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The retail payment system: definition, forms, trends and challenges

When you are running a retail store – whether online or off, it’s only natural to be thinking about your sales and the payments you receive. After all, retailers rely on customers to pay for the goods and services they offer in order to operate. That’s why optimising the payment experience of customers is an essential aspect of every business’ success.

To master the retail payment system and thus skyrocket your sales, read on. You will learn what the different types of payment methods are, how you can implement them in your business, why you need to offer various options for your customers and much more.

What are retail payments?

Before we dive into the details of the retail payments system, let’s first clear out the haze around which payments fall under its umbrella.

Retail is when a business sells goods and services to customers for profit. It doesn’t matter whether the client is an individual or an entity. The difference with wholesale trading is that here the goods are sold directly to the end customer.

The retail payment system refers to the clearing of financial transactions conducted between companies and clients in exchange for goods. Simply put, every time someone uses a cash machine, pays or gets paid, whether in person or through a bank transfer, they use a payment system. Apart from everyday purchase transactions, retail payments can also include salaries and taxes.

In the UK, the official economic regulator is the Payment Service Regulator (PSR). They are responsible for ensuring that the interests of both retail businesses and consumers are met while promoting innovation and competitiveness in the marketplace.

Based on the value of the sold products, as well as on the type of retail, customers’ preferred payment methods can differ. That’s why choosing the right payment system to work with is essential not only to help you collect the money you are owed but also to provide your customers with a smooth experience and help you manage your funds easily.

What are the types of retail payment methods?

Nowadays, there is a range of options for accepting payments. The more choices you offer your customers, the more you improve their purchase journey and hence, boost their satisfaction with your business.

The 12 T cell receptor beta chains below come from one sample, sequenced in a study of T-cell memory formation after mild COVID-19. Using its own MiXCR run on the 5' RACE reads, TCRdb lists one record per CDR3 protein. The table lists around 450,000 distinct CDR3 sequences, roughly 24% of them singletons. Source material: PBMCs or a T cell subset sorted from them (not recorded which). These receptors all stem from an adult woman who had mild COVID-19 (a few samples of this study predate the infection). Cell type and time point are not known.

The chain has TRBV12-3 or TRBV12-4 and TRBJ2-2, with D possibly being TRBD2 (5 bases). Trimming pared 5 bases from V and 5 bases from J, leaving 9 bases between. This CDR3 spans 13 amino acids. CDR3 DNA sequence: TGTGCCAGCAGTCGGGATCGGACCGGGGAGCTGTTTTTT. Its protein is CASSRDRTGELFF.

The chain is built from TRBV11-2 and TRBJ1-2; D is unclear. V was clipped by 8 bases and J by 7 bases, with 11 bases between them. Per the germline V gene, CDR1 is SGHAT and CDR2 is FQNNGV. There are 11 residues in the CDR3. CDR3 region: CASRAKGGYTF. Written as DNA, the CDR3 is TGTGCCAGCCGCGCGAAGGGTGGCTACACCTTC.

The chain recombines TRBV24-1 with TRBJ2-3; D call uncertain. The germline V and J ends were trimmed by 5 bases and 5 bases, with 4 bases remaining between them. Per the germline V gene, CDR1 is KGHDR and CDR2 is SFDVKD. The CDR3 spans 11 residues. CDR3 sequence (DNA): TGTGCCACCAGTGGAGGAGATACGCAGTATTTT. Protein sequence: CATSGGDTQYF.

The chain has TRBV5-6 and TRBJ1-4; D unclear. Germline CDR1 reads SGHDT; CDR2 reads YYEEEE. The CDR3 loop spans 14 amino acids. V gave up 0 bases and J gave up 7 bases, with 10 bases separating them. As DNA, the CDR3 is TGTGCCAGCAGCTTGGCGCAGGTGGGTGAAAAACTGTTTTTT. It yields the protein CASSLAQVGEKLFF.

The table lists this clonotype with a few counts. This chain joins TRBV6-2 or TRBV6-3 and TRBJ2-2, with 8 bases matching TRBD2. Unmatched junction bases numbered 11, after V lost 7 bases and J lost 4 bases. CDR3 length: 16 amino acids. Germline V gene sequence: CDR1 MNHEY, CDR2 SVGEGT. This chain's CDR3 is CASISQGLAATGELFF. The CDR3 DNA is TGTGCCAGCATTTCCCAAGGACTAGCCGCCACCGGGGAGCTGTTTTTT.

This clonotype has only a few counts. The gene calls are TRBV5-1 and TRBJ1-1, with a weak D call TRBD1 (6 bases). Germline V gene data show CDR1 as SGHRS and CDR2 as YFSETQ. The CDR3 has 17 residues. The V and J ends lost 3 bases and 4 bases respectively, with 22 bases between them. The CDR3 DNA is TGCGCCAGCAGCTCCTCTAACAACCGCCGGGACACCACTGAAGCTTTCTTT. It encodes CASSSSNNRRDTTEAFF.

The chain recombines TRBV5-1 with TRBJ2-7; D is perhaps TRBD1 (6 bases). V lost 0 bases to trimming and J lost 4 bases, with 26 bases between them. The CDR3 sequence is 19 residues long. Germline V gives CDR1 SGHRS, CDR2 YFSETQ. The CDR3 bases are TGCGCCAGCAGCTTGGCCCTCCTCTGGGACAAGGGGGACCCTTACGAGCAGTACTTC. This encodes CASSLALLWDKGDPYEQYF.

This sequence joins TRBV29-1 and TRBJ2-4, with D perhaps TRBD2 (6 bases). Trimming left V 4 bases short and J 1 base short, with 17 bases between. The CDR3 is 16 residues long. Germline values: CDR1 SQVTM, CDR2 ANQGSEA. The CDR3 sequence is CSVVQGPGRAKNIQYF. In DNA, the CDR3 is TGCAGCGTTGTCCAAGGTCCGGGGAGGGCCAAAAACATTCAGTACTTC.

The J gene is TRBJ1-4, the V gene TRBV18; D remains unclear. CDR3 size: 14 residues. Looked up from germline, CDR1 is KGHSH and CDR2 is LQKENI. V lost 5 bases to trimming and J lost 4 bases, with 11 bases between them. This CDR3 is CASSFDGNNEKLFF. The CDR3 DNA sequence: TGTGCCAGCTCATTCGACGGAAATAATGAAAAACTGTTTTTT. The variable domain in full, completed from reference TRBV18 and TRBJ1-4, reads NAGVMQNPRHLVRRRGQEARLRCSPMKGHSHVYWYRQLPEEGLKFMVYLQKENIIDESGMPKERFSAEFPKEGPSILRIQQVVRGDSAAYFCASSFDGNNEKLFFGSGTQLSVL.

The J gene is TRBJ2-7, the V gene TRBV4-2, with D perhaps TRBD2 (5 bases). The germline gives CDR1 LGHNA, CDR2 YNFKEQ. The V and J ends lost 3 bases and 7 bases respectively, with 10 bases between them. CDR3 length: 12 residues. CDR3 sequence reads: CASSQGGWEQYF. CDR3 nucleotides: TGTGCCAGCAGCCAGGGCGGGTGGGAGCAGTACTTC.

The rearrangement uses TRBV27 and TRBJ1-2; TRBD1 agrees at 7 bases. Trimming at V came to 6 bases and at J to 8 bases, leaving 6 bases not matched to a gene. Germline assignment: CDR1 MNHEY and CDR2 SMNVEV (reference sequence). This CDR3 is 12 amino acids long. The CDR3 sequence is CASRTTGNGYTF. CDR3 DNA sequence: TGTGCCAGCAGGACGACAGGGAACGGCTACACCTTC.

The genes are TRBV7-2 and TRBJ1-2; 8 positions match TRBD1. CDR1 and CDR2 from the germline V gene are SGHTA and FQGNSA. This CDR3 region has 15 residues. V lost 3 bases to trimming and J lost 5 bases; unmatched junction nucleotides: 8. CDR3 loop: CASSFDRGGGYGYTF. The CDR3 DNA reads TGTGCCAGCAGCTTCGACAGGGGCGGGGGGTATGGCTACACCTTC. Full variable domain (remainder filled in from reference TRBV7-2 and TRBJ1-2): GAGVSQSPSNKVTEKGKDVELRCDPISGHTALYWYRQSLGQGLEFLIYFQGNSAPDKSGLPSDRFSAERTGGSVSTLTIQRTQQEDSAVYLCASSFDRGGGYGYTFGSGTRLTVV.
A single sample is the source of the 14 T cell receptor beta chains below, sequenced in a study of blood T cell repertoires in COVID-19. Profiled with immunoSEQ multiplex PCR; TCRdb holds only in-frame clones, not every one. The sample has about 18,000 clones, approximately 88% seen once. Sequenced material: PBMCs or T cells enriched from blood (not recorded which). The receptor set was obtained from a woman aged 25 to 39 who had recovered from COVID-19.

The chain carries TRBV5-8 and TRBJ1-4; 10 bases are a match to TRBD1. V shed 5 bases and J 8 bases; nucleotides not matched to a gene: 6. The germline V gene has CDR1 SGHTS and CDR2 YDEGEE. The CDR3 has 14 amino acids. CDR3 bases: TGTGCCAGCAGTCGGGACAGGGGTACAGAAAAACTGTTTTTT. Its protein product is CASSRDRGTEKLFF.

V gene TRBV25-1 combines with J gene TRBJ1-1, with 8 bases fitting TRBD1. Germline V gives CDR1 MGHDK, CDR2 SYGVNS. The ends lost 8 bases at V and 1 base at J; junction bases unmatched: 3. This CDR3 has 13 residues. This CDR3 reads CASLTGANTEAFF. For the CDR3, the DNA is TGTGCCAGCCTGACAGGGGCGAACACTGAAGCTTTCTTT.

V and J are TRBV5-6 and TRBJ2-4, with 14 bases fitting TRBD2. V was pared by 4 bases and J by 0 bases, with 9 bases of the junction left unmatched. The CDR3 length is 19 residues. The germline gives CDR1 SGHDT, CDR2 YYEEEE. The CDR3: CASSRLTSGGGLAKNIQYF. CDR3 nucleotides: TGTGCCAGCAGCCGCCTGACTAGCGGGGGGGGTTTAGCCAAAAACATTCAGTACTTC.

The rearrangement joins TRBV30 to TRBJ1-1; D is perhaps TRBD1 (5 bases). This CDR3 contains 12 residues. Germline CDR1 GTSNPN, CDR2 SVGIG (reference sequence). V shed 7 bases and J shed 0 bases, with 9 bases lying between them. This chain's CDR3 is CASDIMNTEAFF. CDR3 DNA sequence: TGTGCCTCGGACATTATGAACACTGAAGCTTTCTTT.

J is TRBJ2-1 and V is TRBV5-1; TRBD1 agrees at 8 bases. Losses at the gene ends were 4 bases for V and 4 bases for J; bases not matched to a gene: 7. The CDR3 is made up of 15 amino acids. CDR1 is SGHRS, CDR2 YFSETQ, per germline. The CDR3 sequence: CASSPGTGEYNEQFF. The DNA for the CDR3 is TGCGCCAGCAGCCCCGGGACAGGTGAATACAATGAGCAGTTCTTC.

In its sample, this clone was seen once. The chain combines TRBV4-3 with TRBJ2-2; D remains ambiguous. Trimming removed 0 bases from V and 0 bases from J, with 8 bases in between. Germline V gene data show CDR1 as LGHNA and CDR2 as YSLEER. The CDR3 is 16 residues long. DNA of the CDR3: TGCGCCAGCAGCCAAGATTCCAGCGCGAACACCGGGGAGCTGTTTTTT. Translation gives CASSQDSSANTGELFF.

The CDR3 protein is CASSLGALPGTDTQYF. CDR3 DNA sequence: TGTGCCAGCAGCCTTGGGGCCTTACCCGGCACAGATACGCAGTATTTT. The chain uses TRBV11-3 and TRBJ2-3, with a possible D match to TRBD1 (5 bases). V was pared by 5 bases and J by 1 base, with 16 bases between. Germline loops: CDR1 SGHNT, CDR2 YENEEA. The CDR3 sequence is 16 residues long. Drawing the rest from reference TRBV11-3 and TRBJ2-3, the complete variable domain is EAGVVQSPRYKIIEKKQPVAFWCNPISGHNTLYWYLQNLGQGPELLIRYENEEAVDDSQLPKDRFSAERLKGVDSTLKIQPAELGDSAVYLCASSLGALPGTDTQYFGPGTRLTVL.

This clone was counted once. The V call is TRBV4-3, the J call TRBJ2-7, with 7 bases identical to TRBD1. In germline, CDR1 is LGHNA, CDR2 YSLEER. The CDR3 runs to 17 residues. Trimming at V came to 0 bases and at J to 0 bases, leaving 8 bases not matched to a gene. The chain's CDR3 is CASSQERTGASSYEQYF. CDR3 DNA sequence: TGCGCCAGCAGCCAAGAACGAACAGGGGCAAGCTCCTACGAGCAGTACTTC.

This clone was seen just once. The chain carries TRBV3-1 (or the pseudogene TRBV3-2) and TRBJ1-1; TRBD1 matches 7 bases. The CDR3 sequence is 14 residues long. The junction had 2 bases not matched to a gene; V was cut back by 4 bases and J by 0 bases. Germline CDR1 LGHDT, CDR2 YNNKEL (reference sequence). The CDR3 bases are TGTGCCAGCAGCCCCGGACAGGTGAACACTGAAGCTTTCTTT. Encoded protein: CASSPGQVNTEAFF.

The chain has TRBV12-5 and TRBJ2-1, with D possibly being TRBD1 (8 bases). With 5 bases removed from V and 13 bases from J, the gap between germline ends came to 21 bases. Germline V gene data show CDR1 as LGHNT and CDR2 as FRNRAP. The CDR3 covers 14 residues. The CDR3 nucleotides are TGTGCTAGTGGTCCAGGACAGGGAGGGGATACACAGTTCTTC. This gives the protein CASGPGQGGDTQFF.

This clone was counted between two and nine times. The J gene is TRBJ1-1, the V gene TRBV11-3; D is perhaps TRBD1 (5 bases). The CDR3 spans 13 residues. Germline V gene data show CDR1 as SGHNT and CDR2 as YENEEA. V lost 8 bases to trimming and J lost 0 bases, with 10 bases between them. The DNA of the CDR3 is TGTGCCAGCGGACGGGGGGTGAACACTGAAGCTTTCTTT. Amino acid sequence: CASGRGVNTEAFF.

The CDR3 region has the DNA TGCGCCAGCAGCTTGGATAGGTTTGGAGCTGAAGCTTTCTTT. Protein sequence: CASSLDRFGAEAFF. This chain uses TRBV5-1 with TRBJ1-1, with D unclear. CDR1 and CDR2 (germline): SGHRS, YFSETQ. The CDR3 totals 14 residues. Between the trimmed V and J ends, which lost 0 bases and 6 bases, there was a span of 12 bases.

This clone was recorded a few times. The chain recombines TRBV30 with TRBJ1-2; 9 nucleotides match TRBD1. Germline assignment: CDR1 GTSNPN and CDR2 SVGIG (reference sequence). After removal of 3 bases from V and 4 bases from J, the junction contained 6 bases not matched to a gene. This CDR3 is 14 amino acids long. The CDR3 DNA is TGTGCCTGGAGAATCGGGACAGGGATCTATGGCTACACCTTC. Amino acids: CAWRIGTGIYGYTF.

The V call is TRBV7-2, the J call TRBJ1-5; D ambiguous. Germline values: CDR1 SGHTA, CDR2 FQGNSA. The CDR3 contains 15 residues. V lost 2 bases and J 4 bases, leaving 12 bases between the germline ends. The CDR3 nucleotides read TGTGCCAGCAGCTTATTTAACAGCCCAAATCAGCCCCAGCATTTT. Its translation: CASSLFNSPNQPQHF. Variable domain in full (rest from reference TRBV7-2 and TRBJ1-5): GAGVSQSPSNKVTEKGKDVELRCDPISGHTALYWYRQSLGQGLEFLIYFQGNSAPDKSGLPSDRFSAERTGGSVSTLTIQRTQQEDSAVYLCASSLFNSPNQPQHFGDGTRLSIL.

So, let’s go through the different types of retail payment methods (along with their advantages and disadvantages).


Cash payments have been around for quite a long time. Straightforward and reliable, this method helps retailers collect the profit of their sales directly, without having to wait for the funds to arrive in their bank account or without having to pay transaction and maintenance fees.

The downside of this method, however, is the limitations it sets. Online businesses can’t rely on cash, at least in most cases. You can’t sell remotely and reach customers everywhere, which limits your sales. Additionally, not many people carry large amounts of cash, so this might be a problem with high-value purchases.

Credit and debit cards

The use of credit and debit cards has seen rapid growth, especially following the pandemic. That’s mainly because card payments are convenient, time-efficient and secure.

In many countries, local authorities have even passed laws requiring retailers to accept card payments in order to fight tax evasion among businesses. Additionally, merchants favour card payments because the money transfers directly into their accounts without them having to go to the bank to deposit it.

So what’s the catch? While card payments are considered a safe method, there is still some risk of fraudulent activity. There is also the matter of fees, such as transaction costs and account maintenance costs. On the bright side, some payment service providers offer more favourable tariffs.